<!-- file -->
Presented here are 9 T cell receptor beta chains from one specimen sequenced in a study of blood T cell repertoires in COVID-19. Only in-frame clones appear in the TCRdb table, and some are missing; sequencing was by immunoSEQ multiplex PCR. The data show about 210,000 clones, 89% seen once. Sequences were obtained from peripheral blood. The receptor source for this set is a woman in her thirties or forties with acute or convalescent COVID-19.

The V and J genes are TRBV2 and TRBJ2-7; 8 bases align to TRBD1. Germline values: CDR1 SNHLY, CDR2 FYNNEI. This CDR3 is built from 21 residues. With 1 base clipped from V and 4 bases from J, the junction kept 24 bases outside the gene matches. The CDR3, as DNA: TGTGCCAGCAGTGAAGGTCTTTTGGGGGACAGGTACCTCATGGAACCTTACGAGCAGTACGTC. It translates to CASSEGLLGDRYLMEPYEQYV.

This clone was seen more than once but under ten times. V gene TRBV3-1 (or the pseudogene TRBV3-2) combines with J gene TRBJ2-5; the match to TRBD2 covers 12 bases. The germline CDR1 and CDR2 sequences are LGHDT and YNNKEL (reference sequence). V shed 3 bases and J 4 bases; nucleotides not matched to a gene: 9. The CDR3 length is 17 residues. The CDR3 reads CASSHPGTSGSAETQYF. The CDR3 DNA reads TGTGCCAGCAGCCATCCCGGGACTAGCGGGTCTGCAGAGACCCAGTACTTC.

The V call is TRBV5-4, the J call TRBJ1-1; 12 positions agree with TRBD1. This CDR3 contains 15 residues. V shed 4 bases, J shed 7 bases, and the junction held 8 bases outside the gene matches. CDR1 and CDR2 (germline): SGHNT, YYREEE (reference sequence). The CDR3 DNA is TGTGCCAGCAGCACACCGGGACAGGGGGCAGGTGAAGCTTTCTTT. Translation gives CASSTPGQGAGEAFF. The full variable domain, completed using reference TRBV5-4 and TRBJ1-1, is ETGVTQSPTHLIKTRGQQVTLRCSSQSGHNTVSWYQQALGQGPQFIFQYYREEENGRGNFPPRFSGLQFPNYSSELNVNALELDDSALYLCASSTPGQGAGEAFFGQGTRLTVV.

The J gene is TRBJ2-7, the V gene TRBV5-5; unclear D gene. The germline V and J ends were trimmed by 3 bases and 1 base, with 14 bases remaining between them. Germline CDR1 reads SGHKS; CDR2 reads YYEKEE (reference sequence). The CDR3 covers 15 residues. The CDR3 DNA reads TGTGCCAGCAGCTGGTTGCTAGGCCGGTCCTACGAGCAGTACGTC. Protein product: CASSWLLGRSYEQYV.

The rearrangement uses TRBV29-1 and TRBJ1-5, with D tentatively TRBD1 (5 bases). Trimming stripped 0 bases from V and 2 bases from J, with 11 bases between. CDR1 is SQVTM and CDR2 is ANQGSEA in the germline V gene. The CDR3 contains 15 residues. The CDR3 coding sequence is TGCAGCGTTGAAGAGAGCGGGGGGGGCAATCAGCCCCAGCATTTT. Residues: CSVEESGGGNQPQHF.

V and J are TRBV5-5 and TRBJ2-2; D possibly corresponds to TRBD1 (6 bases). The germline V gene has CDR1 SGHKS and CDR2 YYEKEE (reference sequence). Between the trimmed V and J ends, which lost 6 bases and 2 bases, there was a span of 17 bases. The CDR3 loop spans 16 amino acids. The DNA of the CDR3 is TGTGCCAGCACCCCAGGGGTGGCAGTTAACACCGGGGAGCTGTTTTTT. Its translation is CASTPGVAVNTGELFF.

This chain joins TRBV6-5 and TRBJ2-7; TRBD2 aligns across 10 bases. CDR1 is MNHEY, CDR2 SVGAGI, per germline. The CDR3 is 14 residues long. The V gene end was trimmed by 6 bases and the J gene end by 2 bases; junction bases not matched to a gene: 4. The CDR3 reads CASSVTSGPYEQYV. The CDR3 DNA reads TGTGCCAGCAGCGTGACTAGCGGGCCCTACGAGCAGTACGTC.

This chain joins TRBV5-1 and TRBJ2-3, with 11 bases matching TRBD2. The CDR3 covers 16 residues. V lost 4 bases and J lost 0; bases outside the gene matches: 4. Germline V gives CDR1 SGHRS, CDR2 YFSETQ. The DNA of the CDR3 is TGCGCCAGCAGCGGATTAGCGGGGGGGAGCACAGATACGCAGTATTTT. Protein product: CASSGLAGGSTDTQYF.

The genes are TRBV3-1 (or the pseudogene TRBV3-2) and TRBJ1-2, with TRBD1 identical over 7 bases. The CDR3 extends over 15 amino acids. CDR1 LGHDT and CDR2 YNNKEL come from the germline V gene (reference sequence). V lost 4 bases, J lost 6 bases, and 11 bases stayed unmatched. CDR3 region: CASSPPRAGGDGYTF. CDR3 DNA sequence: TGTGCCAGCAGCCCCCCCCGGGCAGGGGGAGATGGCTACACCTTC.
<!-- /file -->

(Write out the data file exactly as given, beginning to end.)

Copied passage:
Presented here are 9 T cell receptor beta chains from one specimen sequenced in a study of blood T cell repertoires in COVID-19. Only in-frame clones appear in the TCRdb table, and some are missing; sequencing was by immunoSEQ multiplex PCR. The data show about 210,000 clones, 89% seen once. Sequences were obtained from peripheral blood. The receptor source for this set is a woman in her thirties or forties with acute or convalescent COVID-19.

The V and J genes are TRBV2 and TRBJ2-7; 8 bases align to TRBD1. Germline values: CDR1 SNHLY, CDR2 FYNNEI. This CDR3 is built from 21 residues. With 1 base clipped from V and 4 bases from J, the junction kept 24 bases outside the gene matches. The CDR3, as DNA: TGTGCCAGCAGTGAAGGTCTTTTGGGGGACAGGTACCTCATGGAACCTTACGAGCAGTACGTC. It translates to CASSEGLLGDRYLMEPYEQYV.

This clone was seen more than once but under ten times. V gene TRBV3-1 (or the pseudogene TRBV3-2) combines with J gene TRBJ2-5; the match to TRBD2 covers 12 bases. The germline CDR1 and CDR2 sequences are LGHDT and YNNKEL (reference sequence). V shed 3 bases and J 4 bases; nucleotides not matched to a gene: 9. The CDR3 length is 17 residues. The CDR3 reads CASSHPGTSGSAETQYF. The CDR3 DNA reads TGTGCCAGCAGCCATCCCGGGACTAGCGGGTCTGCAGAGACCCAGTACTTC.

The V call is TRBV5-4, the J call TRBJ1-1; 12 positions agree with TRBD1. This CDR3 contains 15 residues. V shed 4 bases, J shed 7 bases, and the junction held 8 bases outside the gene matches. CDR1 and CDR2 (germline): SGHNT, YYREEE (reference sequence). The CDR3 DNA is TGTGCCAGCAGCACACCGGGACAGGGGGCAGGTGAAGCTTTCTTT. Translation gives CASSTPGQGAGEAFF. The full variable domain, completed using reference TRBV5-4 and TRBJ1-1, is ETGVTQSPTHLIKTRGQQVTLRCSSQSGHNTVSWYQQALGQGPQFIFQYYREEENGRGNFPPRFSGLQFPNYSSELNVNALELDDSALYLCASSTPGQGAGEAFFGQGTRLTVV.

The J gene is TRBJ2-7, the V gene TRBV5-5; unclear D gene. The germline V and J ends were trimmed by 3 bases and 1 base, with 14 bases remaining between them. Germline CDR1 reads SGHKS; CDR2 reads YYEKEE (reference sequence). The CDR3 covers 15 residues. The CDR3 DNA reads TGTGCCAGCAGCTGGTTGCTAGGCCGGTCCTACGAGCAGTACGTC. Protein product: CASSWLLGRSYEQYV.

The rearrangement uses TRBV29-1 and TRBJ1-5, with D tentatively TRBD1 (5 bases). Trimming stripped 0 bases from V and 2 bases from J, with 11 bases between. CDR1 is SQVTM and CDR2 is ANQGSEA in the germline V gene. The CDR3 contains 15 residues. The CDR3 coding sequence is TGCAGCGTTGAAGAGAGCGGGGGGGGCAATCAGCCCCAGCATTTT. Residues: CSVEESGGGNQPQHF.

V and J are TRBV5-5 and TRBJ2-2; D possibly corresponds to TRBD1 (6 bases). The germline V gene has CDR1 SGHKS and CDR2 YYEKEE (reference sequence). Between the trimmed V and J ends, which lost 6 bases and 2 bases, there was a span of 17 bases. The CDR3 loop spans 16 amino acids. The DNA of the CDR3 is TGTGCCAGCACCCCAGGGGTGGCAGTTAACACCGGGGAGCTGTTTTTT. Its translation is CASTPGVAVNTGELFF.

This chain joins TRBV6-5 and TRBJ2-7; TRBD2 aligns across 10 bases. CDR1 is MNHEY, CDR2 SVGAGI, per germline. The CDR3 is 14 residues long. The V gene end was trimmed by 6 bases and the J gene end by 2 bases; junction bases not matched to a gene: 4. The CDR3 reads CASSVTSGPYEQYV. The CDR3 DNA reads TGTGCCAGCAGCGTGACTAGCGGGCCCTACGAGCAGTACGTC.

This chain joins TRBV5-1 and TRBJ2-3, with 11 bases matching TRBD2. The CDR3 covers 16 residues. V lost 4 bases and J lost 0; bases outside the gene matches: 4. Germline V gives CDR1 SGHRS, CDR2 YFSETQ. The DNA of the CDR3 is TGCGCCAGCAGCGGATTAGCGGGGGGGAGCACAGATACGCAGTATTTT. Protein product: CASSGLAGGSTDTQYF.

The genes are TRBV3-1 (or the pseudogene TRBV3-2) and TRBJ1-2, with TRBD1 identical over 7 bases. The CDR3 extends over 15 amino acids. CDR1 LGHDT and CDR2 YNNKEL come from the germline V gene (reference sequence). V lost 4 bases, J lost 6 bases, and 11 bases stayed unmatched. CDR3 region: CASSPPRAGGDGYTF. CDR3 DNA sequence: TGTGCCAGCAGCCCCCCCCGGGCAGGGGGAGATGGCTACACCTTC.